One of the slides from Dr Wall's talk 'Tolkien, Trench Fever and the Treasure House'

The day started with an introduction by Dr Rosemary Wall, who talked about Tolkien's time at the hospital and put Tolkien's illness (Trench Fever) and his treatment into its historical context.  I followed at 10.35 when I concentrated on the major work inspired at nearby Roos, and initially written in East Yorkshire: The Story of Beren and Lúthien.
The deluxe [left] and standard hardbacks of Beren and Lúthien in Roos churchyard on publication day 1 June 2017.  100 years after Edith Tolkien danced for her husband in the same location 
After a refreshment break the first and arguably still the leading Tolkien scholar in the world, Professor Tom Shippey, (Emeritus Professor of Saint Louis University) gave a fascinating paper in his inimitable style.  
Professor Tom Shippey giving his paper
After lunch came a complete change of direction with a light-hearted World War One First Aid Demonstration under the auspices of Dr Wall, followed by a presentation by their modern equivalents.
A willing victim being bandaged WW1 style
The Tolkien speeches were brought to a close by Newcastle artist Jay Johnstone who talked about 'Tolkien: Not for the faint 'arted'.  A selection of some of his artworks were on display in the lecture room.
Jay Johnstone giving his talk
The day also featured a book stall where Phil Mathison sold copies of his book Tolkien in East Yorkshire, and signed copies for the buyers.  Children's crafts took place in another room, which included Elvish calligraphy.  There were also some intriguing banners of sites around Roos in a corridor, which may have inspired Tolkien.
The rear of the Dennison Centre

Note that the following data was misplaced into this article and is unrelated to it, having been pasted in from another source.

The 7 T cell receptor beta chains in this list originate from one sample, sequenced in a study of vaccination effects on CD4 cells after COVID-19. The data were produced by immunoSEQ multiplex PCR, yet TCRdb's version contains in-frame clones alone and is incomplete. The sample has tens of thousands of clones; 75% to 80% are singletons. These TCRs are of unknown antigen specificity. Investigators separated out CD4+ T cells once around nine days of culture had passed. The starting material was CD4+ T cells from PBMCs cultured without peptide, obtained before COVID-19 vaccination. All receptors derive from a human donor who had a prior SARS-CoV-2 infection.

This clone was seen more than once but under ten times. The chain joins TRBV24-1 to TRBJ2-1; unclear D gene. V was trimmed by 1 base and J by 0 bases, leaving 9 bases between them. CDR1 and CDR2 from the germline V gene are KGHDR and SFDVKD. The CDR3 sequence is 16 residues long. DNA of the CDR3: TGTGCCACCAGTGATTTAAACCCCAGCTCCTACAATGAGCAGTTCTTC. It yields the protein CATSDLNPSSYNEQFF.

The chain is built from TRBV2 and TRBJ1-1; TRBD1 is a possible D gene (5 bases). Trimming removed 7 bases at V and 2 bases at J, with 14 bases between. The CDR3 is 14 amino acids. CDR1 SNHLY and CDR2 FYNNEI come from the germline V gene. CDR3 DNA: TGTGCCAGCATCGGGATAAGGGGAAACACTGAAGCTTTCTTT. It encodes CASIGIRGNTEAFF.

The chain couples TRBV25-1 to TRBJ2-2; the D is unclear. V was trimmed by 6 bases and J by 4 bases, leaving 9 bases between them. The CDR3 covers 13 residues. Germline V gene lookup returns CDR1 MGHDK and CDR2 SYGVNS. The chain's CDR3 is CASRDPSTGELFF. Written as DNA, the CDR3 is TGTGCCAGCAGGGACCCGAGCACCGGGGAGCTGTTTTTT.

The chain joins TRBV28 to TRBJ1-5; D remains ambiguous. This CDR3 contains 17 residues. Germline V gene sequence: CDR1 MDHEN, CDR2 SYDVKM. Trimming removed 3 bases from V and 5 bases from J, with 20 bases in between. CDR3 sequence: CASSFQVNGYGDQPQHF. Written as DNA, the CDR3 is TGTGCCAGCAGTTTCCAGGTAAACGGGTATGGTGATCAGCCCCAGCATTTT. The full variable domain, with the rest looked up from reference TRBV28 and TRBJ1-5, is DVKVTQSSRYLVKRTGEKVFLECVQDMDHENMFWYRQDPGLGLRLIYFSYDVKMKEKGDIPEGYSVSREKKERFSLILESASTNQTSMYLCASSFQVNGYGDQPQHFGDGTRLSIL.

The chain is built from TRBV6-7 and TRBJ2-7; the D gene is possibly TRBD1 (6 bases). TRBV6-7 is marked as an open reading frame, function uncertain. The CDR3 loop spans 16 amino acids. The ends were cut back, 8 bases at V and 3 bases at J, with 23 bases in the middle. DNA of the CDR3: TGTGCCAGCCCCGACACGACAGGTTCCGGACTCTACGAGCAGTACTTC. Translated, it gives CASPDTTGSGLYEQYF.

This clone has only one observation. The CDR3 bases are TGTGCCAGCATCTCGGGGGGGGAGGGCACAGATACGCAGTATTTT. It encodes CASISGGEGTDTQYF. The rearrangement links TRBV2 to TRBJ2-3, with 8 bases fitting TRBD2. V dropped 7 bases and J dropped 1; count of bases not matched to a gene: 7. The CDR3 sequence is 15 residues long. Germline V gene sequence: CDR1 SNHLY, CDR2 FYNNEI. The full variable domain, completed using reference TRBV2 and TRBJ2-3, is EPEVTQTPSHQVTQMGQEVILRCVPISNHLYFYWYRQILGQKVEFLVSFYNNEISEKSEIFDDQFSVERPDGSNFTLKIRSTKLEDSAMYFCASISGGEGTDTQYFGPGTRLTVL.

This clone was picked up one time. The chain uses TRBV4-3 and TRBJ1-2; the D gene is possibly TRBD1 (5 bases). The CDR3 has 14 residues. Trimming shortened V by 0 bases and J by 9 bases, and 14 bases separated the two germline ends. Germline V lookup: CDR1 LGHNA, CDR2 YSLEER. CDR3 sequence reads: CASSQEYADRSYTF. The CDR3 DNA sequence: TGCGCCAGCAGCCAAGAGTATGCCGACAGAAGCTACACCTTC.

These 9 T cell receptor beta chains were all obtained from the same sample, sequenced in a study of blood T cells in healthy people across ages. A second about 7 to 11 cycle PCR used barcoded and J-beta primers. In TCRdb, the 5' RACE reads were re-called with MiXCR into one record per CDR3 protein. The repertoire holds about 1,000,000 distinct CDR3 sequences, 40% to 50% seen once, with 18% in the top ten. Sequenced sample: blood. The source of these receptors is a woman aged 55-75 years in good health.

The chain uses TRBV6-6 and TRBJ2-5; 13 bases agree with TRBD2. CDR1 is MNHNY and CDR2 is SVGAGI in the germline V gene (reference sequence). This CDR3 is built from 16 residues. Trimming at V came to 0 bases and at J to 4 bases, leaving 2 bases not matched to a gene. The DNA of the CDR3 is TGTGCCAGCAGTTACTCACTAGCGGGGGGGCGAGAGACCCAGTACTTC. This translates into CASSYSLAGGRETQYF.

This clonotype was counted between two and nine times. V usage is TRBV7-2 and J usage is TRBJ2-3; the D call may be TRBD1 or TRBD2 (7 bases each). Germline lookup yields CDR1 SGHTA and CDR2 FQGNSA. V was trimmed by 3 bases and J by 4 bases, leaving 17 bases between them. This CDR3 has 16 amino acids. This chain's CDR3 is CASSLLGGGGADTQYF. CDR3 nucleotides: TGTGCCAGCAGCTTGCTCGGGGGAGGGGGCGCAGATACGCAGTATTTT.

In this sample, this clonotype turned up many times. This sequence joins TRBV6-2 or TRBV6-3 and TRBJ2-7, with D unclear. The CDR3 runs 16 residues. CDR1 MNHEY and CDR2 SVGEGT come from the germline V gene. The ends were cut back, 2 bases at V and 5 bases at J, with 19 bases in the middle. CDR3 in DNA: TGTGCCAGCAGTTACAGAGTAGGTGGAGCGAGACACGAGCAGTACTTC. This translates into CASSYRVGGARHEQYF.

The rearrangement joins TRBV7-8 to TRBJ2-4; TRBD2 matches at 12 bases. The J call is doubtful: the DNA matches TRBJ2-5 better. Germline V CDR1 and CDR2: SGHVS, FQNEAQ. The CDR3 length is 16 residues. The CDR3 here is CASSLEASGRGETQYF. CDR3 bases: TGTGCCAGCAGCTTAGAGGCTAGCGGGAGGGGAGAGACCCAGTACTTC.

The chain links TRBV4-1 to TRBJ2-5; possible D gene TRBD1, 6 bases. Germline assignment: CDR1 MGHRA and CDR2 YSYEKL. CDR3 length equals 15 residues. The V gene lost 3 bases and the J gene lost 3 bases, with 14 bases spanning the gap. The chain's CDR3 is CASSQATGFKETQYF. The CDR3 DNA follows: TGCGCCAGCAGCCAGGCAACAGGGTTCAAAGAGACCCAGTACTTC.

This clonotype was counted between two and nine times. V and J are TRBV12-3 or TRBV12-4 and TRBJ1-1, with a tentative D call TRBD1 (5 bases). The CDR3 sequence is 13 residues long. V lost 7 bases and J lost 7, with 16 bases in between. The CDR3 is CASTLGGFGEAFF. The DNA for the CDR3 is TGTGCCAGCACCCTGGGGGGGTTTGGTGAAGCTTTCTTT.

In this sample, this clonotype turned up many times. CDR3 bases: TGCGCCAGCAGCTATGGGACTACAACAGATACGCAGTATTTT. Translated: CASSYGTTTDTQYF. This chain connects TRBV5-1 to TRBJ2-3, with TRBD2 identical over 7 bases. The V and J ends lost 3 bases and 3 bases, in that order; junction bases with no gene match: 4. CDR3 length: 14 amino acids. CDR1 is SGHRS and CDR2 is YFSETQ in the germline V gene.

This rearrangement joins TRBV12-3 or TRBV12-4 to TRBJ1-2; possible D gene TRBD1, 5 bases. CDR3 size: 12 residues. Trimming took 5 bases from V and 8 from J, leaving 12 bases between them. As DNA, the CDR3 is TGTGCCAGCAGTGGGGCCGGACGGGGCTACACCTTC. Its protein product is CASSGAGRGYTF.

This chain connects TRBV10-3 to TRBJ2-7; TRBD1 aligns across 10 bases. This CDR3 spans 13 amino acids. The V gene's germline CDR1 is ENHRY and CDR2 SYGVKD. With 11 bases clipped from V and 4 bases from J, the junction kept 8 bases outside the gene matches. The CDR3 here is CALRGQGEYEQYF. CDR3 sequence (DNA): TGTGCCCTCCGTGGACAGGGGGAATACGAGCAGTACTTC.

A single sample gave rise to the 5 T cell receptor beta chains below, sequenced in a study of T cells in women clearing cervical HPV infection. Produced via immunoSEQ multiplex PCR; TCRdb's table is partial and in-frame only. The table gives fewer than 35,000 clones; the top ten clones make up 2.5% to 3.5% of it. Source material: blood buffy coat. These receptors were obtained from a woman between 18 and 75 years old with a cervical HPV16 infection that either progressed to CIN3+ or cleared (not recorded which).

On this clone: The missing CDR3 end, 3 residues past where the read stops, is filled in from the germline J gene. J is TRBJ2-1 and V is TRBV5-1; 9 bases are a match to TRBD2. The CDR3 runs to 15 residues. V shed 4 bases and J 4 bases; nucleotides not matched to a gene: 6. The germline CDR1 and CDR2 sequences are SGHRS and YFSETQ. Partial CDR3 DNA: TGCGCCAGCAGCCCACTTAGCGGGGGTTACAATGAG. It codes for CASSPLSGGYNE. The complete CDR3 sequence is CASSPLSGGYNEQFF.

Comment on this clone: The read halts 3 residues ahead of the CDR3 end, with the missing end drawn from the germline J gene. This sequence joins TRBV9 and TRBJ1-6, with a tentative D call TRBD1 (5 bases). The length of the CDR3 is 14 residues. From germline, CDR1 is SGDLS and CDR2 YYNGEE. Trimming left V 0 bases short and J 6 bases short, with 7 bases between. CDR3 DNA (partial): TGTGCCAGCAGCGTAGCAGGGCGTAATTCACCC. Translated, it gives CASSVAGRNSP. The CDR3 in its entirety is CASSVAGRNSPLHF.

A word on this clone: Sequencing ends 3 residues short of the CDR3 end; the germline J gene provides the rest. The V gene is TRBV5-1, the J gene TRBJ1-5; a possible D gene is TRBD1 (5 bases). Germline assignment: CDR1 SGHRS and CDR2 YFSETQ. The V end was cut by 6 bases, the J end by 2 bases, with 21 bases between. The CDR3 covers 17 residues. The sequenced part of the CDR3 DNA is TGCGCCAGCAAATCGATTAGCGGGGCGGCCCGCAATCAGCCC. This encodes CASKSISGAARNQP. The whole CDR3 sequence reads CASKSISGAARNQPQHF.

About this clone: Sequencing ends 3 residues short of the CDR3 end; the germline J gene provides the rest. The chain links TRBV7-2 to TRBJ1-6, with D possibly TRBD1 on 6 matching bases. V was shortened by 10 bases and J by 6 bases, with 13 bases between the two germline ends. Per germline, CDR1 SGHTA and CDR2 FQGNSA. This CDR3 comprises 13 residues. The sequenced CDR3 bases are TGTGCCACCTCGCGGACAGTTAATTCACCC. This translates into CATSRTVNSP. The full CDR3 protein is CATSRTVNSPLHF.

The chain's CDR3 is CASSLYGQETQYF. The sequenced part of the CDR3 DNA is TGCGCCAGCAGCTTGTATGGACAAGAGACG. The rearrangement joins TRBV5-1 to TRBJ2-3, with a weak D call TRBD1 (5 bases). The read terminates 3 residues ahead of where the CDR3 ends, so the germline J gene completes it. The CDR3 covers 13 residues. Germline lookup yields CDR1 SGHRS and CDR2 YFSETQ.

Tunstall Hall facing west
Finally, some photographs of an East Yorkshire location, which I should have included months, if not years ago.  Tunstall Hall was the scene of the 3rd Lancashire Fusiliers regimental headquarters at the time Tolkien was in the area, but it is also known that officers' quarters also existed on the  site.  It is now the location of a luxury leisure park called Sand Le Mere Holiday Village.  Although it is possible to access the site without a problem, it does feel as though you may be invading people's privacy, so I only made a couple of quick visits, when I tried to be as unobtrusive as possible.  
Tunstall Hall - the most impressive entrance
 A barn at Tunstall Hall
A few old buildings remain, which would have been present when Tolkien visited his HQ.  Large areas of the caravan park are currently covered with luxurious lodges, which aren't too dissimilar in shape and size from the temporary First World War huts, which would have been in place in 1917 and 1918.  It isn't known if Tolkien ever had accommodation at Tunstall, but as an officer he would almost certainly have had meetings with his superiors, and he may have even attended some of the many evening entertainments performed on site.
Tunstall Hall Lodge?
Modern lodges at the Sand-le-Mere Caravan Park.  Not too dissimilar from WW1 huts!
The Rear of Tunstall Hall